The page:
Moody’s changes Romania’s outlook to stable from negative, affirms Baa3 rating

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BUCHAREST (Romania), October 16 (SeeNews) – Moody’s Investors Service said it has changed the outlook on Romania to stable from negative and affirmed the Baa3 foreign and domestic long-term issuer and senior unsecured ratings.

One of the key drivers for the change of the outlook to stable is the country’s solid economic growth prospects, which will rely on dynamic private sector and use of Next Generation EU funds, Moody’s said on Friday evening in a press release.

The other key factor in improving the outlook was the existence of a excessive deficit procedure, which is expected to act as a key policy anchor on fiscal strategy, the ratings agency added.

According to Moody’s, the affirmation of Romania’s Baa3 ratings balances the country’s strong growth potential and expectation of a gradual improvement in the fiscal metrics against a large current account deficit of 5% of GDP in 2020 and policy inconsistency resulting from unstable government coalitions.

The rating is supported by Moody’s expectation that Romania’s post-coronavirus growth potential will remain underpinned by a dynamic private sector including through the presence of long-standing foreign-owned companies focused on medium to high value-added activities in the manufacturing sector. The affirmation of Romania’s Baa3 rating also reflects the country’s moderate institutions and governance strength.

Moody’s last rated Romania in April 2020, when it changed the outlook to negative from stable and affirmed the Baa3 foreign and domestic long-term issuer and senior unsecured ratings.

Also on Friday, S&P Global maintained Romania’s outlook to stable, while affirming its long-term foreign and local currency issuer default ratings (IDR) at ‘BBB-‘.

In a statement issued on Friday evening, Romania’s finance ministry said that decisions of the two rating agencies are proof of the government’s sound economic measures. “The announcements are a sign of confidence in our fiscal consolidation policies, in our possibility of achieving assumed targets and of implementing reform through the Recovery and Resilience Plan, PNRR. At the same time, the reconfirmation of Romania’s rating is a proof of our external partners’ confidence in the government’s capacity to implement reforms laid out in the PNRR,” finance minister Dan Vilceanu said.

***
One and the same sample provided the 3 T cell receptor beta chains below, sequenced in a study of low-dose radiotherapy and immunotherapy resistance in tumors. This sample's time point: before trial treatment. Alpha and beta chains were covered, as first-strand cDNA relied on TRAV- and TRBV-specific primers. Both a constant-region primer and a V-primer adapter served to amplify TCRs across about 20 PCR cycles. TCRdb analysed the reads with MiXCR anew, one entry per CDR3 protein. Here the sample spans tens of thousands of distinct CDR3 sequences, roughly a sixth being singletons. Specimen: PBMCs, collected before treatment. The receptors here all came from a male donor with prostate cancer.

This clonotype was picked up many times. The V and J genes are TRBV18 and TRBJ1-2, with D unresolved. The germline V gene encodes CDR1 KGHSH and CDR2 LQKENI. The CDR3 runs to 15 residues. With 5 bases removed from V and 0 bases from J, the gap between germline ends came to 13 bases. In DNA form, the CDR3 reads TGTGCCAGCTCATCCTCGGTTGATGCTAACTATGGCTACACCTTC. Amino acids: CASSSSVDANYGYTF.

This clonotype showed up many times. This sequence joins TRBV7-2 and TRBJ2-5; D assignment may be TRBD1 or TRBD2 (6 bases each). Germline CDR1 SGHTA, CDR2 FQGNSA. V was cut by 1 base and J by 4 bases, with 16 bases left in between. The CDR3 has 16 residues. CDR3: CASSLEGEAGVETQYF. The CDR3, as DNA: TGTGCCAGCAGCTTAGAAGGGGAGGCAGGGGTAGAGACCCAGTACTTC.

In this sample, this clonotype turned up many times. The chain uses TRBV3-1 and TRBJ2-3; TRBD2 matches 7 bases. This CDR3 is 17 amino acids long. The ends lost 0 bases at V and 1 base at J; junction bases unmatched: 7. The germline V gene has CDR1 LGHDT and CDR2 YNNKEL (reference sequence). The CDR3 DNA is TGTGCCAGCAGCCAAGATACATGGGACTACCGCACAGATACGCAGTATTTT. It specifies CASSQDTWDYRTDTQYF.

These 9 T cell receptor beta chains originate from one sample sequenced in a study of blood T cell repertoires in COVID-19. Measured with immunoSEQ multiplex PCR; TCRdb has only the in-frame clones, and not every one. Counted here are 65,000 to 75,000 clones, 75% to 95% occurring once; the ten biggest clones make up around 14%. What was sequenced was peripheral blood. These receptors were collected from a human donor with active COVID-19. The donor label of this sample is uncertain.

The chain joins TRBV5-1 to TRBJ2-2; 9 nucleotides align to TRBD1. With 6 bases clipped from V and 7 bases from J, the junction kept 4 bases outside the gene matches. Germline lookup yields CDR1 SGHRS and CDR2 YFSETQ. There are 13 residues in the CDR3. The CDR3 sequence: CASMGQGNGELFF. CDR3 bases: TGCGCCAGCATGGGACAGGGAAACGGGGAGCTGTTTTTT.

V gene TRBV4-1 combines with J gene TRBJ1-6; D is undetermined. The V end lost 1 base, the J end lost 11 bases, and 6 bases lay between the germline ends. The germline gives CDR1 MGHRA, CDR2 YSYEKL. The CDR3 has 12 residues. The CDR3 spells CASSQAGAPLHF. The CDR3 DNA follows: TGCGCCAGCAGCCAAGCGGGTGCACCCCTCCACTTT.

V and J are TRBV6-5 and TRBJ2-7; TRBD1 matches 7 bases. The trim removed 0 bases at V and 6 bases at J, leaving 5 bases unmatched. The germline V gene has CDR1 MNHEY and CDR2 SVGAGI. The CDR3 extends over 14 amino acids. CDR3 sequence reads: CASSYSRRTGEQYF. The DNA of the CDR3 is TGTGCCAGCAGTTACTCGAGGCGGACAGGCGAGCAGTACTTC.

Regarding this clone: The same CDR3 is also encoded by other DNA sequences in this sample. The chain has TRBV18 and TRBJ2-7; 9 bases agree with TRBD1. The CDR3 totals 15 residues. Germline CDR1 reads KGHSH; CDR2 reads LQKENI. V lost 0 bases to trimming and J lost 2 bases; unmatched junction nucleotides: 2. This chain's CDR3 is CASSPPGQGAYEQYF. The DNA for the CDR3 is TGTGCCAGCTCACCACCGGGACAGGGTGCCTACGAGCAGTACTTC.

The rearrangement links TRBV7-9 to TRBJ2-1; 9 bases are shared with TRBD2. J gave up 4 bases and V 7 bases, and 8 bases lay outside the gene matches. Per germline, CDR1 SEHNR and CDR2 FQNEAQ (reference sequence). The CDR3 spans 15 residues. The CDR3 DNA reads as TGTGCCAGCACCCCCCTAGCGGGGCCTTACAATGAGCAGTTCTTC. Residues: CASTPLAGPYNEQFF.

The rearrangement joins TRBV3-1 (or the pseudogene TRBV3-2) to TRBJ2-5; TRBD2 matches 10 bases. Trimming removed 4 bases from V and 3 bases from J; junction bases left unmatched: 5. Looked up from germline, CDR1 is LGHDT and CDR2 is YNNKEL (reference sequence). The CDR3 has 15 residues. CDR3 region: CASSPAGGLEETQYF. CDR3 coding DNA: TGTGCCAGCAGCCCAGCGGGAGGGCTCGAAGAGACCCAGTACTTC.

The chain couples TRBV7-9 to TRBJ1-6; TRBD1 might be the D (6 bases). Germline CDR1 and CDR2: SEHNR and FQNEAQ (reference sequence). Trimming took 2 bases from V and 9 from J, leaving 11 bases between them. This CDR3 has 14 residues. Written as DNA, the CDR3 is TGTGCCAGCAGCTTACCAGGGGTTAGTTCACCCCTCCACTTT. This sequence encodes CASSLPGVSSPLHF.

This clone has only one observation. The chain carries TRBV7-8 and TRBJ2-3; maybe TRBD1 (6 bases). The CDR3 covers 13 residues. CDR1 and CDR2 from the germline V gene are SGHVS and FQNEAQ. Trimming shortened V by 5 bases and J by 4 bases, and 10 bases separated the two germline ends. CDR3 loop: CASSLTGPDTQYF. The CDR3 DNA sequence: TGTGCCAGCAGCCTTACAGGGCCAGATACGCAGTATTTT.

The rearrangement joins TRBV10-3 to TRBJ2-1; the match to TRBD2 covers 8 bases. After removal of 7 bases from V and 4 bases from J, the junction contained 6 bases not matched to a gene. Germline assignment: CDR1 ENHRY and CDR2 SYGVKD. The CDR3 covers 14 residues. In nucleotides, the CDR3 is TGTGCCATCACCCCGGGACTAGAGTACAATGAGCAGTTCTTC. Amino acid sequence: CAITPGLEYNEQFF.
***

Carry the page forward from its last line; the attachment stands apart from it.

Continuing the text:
Moody’s also said in the statement:

“RATINGS RATIONALE

RATIONALE FOR CHANGING THE OUTLOOK TO STABLE FROM NEGATIVE

FIRST DRIVER: SOLID ECONOMIC GROWTH PROSPECTS TO RELY ON DYNAMIC PRIVATE SECTOR AND UTILISATION OF NEXT GENERATON EU FUNDS

The first driver of the action relates to Romania’s favourable medium-term growth prospects. After a sharp but short-lived contraction concentrated in the second quarter of 2020 in the context of the coronavirus pandemic’s outbreak, Romania’s real GDP accelerated in the second half of 2020, which led to a limited contraction on a yearly basis (-3.9% on average in 2020), one of the mildest in the EU and a smaller contraction compared to the Baa3 median. Considering the strong first half in 2021, with Romania’s real GDP level already exceeding its pre-crisis levels by 4%, Moody’s expects GDP growth to reach 7% this year. For 2022, 2023 and 2024, Moody’s forecasts growth rates of 4.6%, 4.1% and 3.6%, respectively.

In Moody’s baseline scenario, growth will be driven by robust domestic demand. Private consumption will benefit from the recovery in the labour market, as wages accelerate, and activity normalizes. Investment is also forecasted to sustain economic activity, with stronger public as well as private activity in the context of the Next Generation EU programme and the need for firms to expand productive capacity. By contrast, net exports should continue to contribute negatively to growth, as structurally high import content would outpace export growth. Risks to the macroeconomic outlook are tilted to the downside: Romania’s still relatively low vaccination rate could hamper economic activity should new containment measures be taken by the authorities to curb the pandemic’s rapid progression in October 2021.